And with its social structure destroyed, piracy itself was unstoppable.

The difference between piracy and the music business, or publishing, is that because the scene was never legit, no one saw or mourned its passing. It happened faster because no one could plead the Scene’s case as a social institution, and no one could praise the network for making piracy democratized to the point of social incoherence. But everything that happened to the music industry happened to the piracy scene first, and, importantly, as a prerequisite for disrupting the music business. The Scene was never going to scale to threaten music and software the way P2P has. Instead, the story of its passing is an example of the de-cohered future for whatever institutions the net touches. Because there was little institutional resistance to the effects of the net on the Scene, it gives us an accelerated view of how the net eventually comes to transform institutions. Also, a slightly inaccurate one, because conflict changes the outcome in some ways. But we see the fundamental post network effect. Today’s piracy represents the new stable state of a post-net institution, more etherial than corporal, more smoke than body. This is what all the other institutions the network disrupts will eventually look like, unless they succeed in destroying a network that is mathematically incapable of compromise.

It’s hard for most people to understand and identify with the experience of digital piracy, even though at this point, most people online do it. But what about librarians? Everyone loves librarians, including librarians.

Next: Part Four, Two non-profits you’ve never heard of, fighting over a catalog you didn’t know you were using.

* Possibly 11. My notes are unclear.

How to take advantage of #Amazonfail

I’ve been watching the story of (probably) accidental censorship on Amazon with interest, and I think there’s a valuable sociological lesson in it. In short: Amazon de-ranked books with GLBT themes as adult over Easter weekend. People were outraged by the apparent moral prescribing censorship, a Bantown prole called Weev claimed he did it with a cross site reference forgery, and then Amazon said it was a cataloging error.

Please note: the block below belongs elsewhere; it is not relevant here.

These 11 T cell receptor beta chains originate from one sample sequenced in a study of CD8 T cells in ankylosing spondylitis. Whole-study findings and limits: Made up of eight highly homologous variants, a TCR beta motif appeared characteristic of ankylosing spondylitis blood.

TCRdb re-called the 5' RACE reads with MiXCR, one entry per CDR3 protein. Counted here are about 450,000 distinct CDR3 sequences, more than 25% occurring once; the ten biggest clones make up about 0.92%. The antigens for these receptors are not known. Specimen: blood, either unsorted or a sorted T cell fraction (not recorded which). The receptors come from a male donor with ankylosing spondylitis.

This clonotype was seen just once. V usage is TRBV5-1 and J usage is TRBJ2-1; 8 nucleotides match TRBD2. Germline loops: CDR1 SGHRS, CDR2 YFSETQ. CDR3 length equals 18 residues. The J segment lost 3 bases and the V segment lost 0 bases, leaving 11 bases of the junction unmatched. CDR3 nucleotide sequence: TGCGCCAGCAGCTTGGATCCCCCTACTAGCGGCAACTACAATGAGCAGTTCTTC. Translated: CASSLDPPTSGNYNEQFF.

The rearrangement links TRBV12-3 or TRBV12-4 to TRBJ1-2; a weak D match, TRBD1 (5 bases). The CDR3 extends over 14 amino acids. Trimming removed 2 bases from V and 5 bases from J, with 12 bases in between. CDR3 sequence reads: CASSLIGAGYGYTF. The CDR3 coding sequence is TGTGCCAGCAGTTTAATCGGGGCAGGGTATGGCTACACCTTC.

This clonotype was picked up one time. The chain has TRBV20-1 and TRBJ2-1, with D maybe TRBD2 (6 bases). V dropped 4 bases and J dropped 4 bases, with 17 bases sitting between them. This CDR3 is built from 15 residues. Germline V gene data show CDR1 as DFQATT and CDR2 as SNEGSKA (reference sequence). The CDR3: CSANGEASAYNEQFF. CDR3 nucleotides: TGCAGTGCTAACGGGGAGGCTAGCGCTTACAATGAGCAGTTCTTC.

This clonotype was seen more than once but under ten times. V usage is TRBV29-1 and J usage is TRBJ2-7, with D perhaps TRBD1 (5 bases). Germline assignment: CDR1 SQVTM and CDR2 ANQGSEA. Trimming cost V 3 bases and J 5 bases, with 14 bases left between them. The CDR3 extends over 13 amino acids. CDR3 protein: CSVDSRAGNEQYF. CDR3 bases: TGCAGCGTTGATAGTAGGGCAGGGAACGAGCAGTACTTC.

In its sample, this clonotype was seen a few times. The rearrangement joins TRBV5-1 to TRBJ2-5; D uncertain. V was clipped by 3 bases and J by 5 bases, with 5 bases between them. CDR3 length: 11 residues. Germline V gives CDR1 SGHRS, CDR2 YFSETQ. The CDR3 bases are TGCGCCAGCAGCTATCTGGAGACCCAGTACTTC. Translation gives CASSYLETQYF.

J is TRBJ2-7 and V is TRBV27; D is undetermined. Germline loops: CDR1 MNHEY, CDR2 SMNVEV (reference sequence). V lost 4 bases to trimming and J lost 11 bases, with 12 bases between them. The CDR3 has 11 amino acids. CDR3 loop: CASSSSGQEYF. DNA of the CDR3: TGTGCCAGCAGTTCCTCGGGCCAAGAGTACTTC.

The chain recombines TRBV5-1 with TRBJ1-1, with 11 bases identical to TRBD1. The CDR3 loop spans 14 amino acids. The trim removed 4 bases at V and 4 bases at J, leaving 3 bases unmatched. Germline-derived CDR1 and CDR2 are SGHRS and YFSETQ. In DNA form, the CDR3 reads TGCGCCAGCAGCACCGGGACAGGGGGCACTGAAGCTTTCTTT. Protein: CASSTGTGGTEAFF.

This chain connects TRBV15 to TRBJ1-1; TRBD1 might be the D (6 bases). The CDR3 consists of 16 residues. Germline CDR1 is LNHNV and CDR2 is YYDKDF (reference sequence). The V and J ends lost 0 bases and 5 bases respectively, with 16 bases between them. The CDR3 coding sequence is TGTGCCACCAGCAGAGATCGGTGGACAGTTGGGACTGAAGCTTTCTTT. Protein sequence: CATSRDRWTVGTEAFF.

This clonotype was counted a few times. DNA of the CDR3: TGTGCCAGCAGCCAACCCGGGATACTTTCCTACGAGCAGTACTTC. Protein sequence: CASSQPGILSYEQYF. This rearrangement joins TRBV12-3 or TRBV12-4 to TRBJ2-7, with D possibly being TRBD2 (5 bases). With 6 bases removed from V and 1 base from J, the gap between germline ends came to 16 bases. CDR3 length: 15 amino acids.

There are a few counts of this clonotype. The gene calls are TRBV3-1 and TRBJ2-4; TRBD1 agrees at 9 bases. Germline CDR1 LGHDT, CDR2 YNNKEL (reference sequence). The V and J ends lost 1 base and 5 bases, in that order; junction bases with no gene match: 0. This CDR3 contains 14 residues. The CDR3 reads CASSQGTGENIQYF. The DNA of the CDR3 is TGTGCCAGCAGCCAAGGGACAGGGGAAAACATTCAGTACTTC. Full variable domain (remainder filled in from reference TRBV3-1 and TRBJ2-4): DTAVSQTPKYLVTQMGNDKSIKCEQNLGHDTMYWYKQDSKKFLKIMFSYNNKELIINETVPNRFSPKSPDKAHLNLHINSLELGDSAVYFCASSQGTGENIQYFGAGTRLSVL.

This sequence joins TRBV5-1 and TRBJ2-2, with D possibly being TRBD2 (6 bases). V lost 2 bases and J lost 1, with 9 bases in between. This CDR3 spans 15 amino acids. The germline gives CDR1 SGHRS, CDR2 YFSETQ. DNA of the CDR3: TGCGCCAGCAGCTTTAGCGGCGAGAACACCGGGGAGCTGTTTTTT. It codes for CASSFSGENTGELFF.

What’s interesting is that all these answers are pretty much equally possible. That’s just weird though- because it suggests that there’s not so much of an entry barrier anymore to the kind of book burning mind controlling corporate/state master propaganda stuff that the ruling class can use to dictate our punch clock existences. Is technology democratizing the tools of fascism? Why not? What’s so different about them? Here comes everybody indeed, whether they like it or not. We’re all going to be shooting mind control rays at each other, obeying Markov chain commands issued by our zombie army computers, living in an anarchist/fascist quasi state of cultural strange attractors, capable of free will only in topics of obscurity and total market failure.

Good times.

Then, just when I thought I’d mentally explored/perverted the scenario to its fullest, I received this ad: #powellswin: a 20% off book sale capitalizing on Powell’s not having (accidently) censored their search results. I like Powell’s, if I wasn’t in debt to my eyeballs (hey….) I’d be tempted to buy something. In the mean time, I’ll just have to let my phished cc do my opinion expressing for me.

Tab dump

…And yes, I wept. There was a lot about Lincoln at the moment, the moment being the 150th anniversary of his death on Good Friday. W.E.B. DuBois in two short passages explains best why Lincoln is one of my favorites of history, and my favorite president. Spoiler: Turns out he was flawed.

Robert Moses’ response to Robert Caro. I have not read all of it, just as I have not read the Power Broker, the book to which it responds. I like shorter books with more pictures.

UNITED STATES, v. NATIONAL CITY LINES – court docs on the group that shut down the world’s best public transit system – formerly in my hometown of LA.

Chatting with a botmaster. A security researcher at Cisco befriends a botmaster after tracing his command and control on IRC, and talks to him about how the botnet world works.